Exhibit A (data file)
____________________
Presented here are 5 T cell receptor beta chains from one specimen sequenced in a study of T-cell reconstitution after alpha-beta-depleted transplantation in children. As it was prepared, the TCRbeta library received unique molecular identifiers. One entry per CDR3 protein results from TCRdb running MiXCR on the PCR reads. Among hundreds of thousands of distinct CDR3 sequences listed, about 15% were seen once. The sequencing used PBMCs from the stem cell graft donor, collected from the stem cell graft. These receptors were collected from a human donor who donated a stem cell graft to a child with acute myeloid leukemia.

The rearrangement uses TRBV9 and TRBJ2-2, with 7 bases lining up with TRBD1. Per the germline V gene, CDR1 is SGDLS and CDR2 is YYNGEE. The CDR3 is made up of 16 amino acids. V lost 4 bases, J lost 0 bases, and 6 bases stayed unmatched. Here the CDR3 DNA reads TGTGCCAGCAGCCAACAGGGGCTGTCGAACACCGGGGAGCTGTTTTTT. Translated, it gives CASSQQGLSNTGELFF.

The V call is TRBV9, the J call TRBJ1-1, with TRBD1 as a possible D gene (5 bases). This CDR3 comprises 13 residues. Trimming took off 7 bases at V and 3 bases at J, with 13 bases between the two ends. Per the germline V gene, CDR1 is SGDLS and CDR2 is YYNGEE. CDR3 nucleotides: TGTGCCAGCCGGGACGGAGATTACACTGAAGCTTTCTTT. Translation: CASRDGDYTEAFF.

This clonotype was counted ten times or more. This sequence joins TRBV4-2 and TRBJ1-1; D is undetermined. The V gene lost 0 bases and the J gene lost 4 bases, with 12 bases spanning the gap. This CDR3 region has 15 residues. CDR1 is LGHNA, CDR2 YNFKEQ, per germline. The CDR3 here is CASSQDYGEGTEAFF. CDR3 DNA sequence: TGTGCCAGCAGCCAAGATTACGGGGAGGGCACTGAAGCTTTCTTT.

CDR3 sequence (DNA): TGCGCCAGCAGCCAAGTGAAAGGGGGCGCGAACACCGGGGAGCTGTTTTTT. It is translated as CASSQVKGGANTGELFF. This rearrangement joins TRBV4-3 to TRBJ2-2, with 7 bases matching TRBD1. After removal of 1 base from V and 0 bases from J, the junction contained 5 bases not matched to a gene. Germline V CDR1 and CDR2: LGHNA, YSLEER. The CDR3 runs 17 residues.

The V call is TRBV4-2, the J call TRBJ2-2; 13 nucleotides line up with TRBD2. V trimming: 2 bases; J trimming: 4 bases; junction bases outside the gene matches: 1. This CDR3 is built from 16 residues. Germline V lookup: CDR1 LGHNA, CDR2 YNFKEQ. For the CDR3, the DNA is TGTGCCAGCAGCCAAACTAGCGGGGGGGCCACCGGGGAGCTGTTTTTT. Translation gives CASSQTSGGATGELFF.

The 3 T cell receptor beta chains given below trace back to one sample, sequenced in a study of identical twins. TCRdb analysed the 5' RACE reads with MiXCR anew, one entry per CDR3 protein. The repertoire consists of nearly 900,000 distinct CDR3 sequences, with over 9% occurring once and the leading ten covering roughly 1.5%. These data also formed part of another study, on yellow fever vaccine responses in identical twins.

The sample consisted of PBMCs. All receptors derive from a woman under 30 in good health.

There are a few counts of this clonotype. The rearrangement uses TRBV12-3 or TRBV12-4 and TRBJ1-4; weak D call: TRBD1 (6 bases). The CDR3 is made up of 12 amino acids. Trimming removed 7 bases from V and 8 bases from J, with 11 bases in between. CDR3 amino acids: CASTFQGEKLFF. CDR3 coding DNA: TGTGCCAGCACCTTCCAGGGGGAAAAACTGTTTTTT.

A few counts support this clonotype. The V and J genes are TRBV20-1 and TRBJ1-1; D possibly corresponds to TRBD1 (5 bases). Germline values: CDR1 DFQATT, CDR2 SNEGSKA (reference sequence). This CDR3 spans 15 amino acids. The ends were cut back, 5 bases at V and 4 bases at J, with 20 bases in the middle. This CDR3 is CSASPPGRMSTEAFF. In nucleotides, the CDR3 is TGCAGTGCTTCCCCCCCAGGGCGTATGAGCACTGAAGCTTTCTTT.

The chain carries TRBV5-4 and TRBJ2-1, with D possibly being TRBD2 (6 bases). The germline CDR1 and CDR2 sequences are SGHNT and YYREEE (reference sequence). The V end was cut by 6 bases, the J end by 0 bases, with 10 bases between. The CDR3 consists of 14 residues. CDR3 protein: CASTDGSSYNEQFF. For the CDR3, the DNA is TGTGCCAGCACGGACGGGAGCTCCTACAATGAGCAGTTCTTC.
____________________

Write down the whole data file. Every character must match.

Presented here are 5 T cell receptor beta chains from one specimen sequenced in a study of T-cell reconstitution after alpha-beta-depleted transplantation in children. As it was prepared, the TCRbeta library received unique molecular identifiers. One entry per CDR3 protein results from TCRdb running MiXCR on the PCR reads. Among hundreds of thousands of distinct CDR3 sequences listed, about 15% were seen once. The sequencing used PBMCs from the stem cell graft donor, collected from the stem cell graft. These receptors were collected from a human donor who donated a stem cell graft to a child with acute myeloid leukemia.

The rearrangement uses TRBV9 and TRBJ2-2, with 7 bases lining up with TRBD1. Per the germline V gene, CDR1 is SGDLS and CDR2 is YYNGEE. The CDR3 is made up of 16 amino acids. V lost 4 bases, J lost 0 bases, and 6 bases stayed unmatched. Here the CDR3 DNA reads TGTGCCAGCAGCCAACAGGGGCTGTCGAACACCGGGGAGCTGTTTTTT. Translated, it gives CASSQQGLSNTGELFF.

The V call is TRBV9, the J call TRBJ1-1, with TRBD1 as a possible D gene (5 bases). This CDR3 comprises 13 residues. Trimming took off 7 bases at V and 3 bases at J, with 13 bases between the two ends. Per the germline V gene, CDR1 is SGDLS and CDR2 is YYNGEE. CDR3 nucleotides: TGTGCCAGCCGGGACGGAGATTACACTGAAGCTTTCTTT. Translation: CASRDGDYTEAFF.

This clonotype was counted ten times or more. This sequence joins TRBV4-2 and TRBJ1-1; D is undetermined. The V gene lost 0 bases and the J gene lost 4 bases, with 12 bases spanning the gap. This CDR3 region has 15 residues. CDR1 is LGHNA, CDR2 YNFKEQ, per germline. The CDR3 here is CASSQDYGEGTEAFF. CDR3 DNA sequence: TGTGCCAGCAGCCAAGATTACGGGGAGGGCACTGAAGCTTTCTTT.

CDR3 sequence (DNA): TGCGCCAGCAGCCAAGTGAAAGGGGGCGCGAACACCGGGGAGCTGTTTTTT. It is translated as CASSQVKGGANTGELFF. This rearrangement joins TRBV4-3 to TRBJ2-2, with 7 bases matching TRBD1. After removal of 1 base from V and 0 bases from J, the junction contained 5 bases not matched to a gene. Germline V CDR1 and CDR2: LGHNA, YSLEER. The CDR3 runs 17 residues.

The V call is TRBV4-2, the J call TRBJ2-2; 13 nucleotides line up with TRBD2. V trimming: 2 bases; J trimming: 4 bases; junction bases outside the gene matches: 1. This CDR3 is built from 16 residues. Germline V lookup: CDR1 LGHNA, CDR2 YNFKEQ. For the CDR3, the DNA is TGTGCCAGCAGCCAAACTAGCGGGGGGGCCACCGGGGAGCTGTTTTTT. Translation gives CASSQTSGGATGELFF.

The 3 T cell receptor beta chains given below trace back to one sample, sequenced in a study of identical twins. TCRdb analysed the 5' RACE reads with MiXCR anew, one entry per CDR3 protein. The repertoire consists of nearly 900,000 distinct CDR3 sequences, with over 9% occurring once and the leading ten covering roughly 1.5%. These data also formed part of another study, on yellow fever vaccine responses in identical twins.

The sample consisted of PBMCs. All receptors derive from a woman under 30 in good health.

There are a few counts of this clonotype. The rearrangement uses TRBV12-3 or TRBV12-4 and TRBJ1-4; weak D call: TRBD1 (6 bases). The CDR3 is made up of 12 amino acids. Trimming removed 7 bases from V and 8 bases from J, with 11 bases in between. CDR3 amino acids: CASTFQGEKLFF. CDR3 coding DNA: TGTGCCAGCACCTTCCAGGGGGAAAAACTGTTTTTT.

A few counts support this clonotype. The V and J genes are TRBV20-1 and TRBJ1-1; D possibly corresponds to TRBD1 (5 bases). Germline values: CDR1 DFQATT, CDR2 SNEGSKA (reference sequence). This CDR3 spans 15 amino acids. The ends were cut back, 5 bases at V and 4 bases at J, with 20 bases in the middle. This CDR3 is CSASPPGRMSTEAFF. In nucleotides, the CDR3 is TGCAGTGCTTCCCCCCCAGGGCGTATGAGCACTGAAGCTTTCTTT.

The chain carries TRBV5-4 and TRBJ2-1, with D possibly being TRBD2 (6 bases). The germline CDR1 and CDR2 sequences are SGHNT and YYREEE (reference sequence). The V end was cut by 6 bases, the J end by 0 bases, with 10 bases between. The CDR3 consists of 14 residues. CDR3 protein: CASTDGSSYNEQFF. For the CDR3, the DNA is TGTGCCAGCACGGACGGGAGCTCCTACAATGAGCAGTTCTTC.